CHINESE JOURNAL OF CHEMISTRY, Issue 10 2002
Fang-Fang Jian
Abstract Crystal structure of the title compound, [Ni(Im)6] (NO3)24H2O (Im = imidazole), was determined by X-ray crystallographic analysis. The crystal structure consists of discrete Ni(Im)26+ cation, NO,3 anion and four uncoordinated water molecules. It crystallizes in the hexagonal system, space group P63, with lattice parameters a = b = 0.9003(2) nm, c = 2.1034(4) nm, and Z = 2. The Ni(II) ion is centro- symmetric octahedron geometry with the NiN6 core. Six imidazole molecules are coordinated to each nickel (II) atom through its tertiary nitrogen atom. The short and long bond distances of Ni-N are 0.2059(6) and 0.2204(7) nm, respectively. In the solid state, [Ni(Im)6]2+, H2O moieties and nitrate anions form the three dimensional hydrogen bonds network which stabitizes the crystal structure. [source]


Synthesis, pharmacology, crystal properties, and quantitative solvation studies from a drug transport perspective for three new 1,2,4-thiadiazoles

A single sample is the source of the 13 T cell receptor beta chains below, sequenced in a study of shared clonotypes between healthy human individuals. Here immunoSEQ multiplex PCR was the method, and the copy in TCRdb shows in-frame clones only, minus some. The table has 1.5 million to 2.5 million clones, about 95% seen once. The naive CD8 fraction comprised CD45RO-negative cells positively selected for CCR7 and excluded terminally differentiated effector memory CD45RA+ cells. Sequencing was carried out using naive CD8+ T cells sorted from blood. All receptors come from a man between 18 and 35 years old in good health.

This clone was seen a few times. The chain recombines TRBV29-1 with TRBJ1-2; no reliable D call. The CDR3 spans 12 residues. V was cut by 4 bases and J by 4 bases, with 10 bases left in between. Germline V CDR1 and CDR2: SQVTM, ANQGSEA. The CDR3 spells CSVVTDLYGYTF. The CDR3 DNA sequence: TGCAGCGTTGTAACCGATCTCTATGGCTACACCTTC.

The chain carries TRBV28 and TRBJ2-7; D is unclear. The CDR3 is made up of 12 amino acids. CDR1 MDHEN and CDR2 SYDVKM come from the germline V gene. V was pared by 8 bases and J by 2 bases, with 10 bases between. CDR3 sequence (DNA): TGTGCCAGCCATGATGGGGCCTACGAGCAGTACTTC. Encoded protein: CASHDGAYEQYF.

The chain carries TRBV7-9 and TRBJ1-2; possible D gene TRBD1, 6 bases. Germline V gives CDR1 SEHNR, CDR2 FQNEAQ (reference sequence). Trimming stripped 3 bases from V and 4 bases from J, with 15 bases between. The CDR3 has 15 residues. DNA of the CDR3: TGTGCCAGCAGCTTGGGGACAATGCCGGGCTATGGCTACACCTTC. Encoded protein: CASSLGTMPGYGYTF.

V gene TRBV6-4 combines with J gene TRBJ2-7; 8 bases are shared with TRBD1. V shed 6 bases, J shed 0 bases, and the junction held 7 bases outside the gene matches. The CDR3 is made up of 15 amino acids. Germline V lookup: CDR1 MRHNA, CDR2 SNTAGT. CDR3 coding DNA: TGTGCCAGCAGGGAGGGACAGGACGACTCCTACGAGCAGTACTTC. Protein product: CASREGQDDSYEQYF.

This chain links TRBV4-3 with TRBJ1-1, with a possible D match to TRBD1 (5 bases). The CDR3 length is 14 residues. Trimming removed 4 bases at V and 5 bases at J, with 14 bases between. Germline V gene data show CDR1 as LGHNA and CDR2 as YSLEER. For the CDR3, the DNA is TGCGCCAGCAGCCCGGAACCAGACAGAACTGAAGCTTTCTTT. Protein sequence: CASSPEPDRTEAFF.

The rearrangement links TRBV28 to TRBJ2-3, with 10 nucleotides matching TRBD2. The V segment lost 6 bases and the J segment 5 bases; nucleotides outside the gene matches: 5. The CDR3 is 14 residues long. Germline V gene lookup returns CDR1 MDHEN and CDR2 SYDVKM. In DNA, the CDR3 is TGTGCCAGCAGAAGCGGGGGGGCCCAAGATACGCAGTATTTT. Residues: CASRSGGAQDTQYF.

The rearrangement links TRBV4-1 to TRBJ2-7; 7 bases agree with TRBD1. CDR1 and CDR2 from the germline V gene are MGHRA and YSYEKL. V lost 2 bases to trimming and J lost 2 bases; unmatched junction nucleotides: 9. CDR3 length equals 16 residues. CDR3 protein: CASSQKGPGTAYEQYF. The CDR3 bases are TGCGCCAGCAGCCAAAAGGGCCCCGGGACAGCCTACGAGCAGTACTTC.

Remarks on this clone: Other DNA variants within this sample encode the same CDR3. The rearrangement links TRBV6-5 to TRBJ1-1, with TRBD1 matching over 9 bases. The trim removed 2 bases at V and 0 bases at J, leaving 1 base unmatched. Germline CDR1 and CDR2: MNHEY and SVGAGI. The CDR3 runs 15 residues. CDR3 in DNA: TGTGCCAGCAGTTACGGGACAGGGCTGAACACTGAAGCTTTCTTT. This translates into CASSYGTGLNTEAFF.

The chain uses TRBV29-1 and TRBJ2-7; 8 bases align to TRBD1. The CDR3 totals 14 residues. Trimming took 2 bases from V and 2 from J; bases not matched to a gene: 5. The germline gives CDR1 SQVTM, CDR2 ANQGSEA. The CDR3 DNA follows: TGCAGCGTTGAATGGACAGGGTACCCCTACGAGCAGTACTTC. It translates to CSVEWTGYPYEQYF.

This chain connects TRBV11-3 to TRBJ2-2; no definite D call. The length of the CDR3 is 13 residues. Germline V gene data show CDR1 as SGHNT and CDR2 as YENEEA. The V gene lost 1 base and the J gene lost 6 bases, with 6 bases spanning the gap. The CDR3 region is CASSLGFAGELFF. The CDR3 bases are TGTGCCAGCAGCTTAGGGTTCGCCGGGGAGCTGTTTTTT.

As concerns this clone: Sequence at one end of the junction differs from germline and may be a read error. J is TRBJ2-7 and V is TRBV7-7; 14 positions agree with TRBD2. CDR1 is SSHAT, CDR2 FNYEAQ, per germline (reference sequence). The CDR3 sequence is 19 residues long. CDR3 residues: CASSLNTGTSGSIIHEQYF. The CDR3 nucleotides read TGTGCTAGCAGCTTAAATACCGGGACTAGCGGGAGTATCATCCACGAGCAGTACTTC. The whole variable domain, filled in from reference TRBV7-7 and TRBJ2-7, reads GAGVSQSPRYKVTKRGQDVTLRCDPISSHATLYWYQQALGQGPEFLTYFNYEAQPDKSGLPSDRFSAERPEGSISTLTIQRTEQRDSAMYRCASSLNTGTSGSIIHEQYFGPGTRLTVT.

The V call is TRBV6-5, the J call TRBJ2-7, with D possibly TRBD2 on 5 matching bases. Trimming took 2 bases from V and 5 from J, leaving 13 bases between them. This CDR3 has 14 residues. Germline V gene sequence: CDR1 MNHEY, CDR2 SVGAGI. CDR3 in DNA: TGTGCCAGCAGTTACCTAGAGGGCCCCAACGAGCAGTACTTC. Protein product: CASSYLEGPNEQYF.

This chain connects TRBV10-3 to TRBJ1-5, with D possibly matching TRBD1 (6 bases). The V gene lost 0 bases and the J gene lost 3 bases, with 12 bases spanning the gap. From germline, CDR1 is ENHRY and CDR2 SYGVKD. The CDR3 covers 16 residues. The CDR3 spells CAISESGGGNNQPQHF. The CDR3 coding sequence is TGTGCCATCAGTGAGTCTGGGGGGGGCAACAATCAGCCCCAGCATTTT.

JOURNAL OF PHARMACEUTICAL SCIENCES, Issue 9 2010
German L. Perlovich
Abstract A novel 1,2,4-thiadiazoles were synthesized. Crystal structures of these compounds were solved by X-ray diffraction experiments and comparative analysis of molecular conformational states, packing architecture, and hydrogen bonds networks were carried out. Thermodynamic aspects of sublimation processes of studied compounds were determined using temperature dependencies of vapor pressure. Thermophysical characteristics of the molecular crystals were obtained and compared with the sublimation and structural parameters. Solubility and solvation processes of 1,2,4-thiadiazoles in buffer, n -hexane and n -octanol were studied within the wide range of temperature intervals and thermodynamic functions were calculated. Specific and nonspecific interactions of molecules resolved in crystals and solvents were estimated and compared. Distribution processes of compounds in buffer/n -octanol and buffer/n -hexane systems (describing different types of membranes) were investigated. Analysis of transfer processes of studied molecules from the buffer to n -octanol/n -hexane phases was carried out by the diagram method with evaluation of the enthalpic and entropic terms. This approach allows us to design drug molecules with optimal passive transport properties. Calcium-blocking properties of the substances were evaluated. 2010 Wiley-Liss, Inc. and the American Pharmacists Association J Pharm Sci 99:3754,3768, 2010 [source]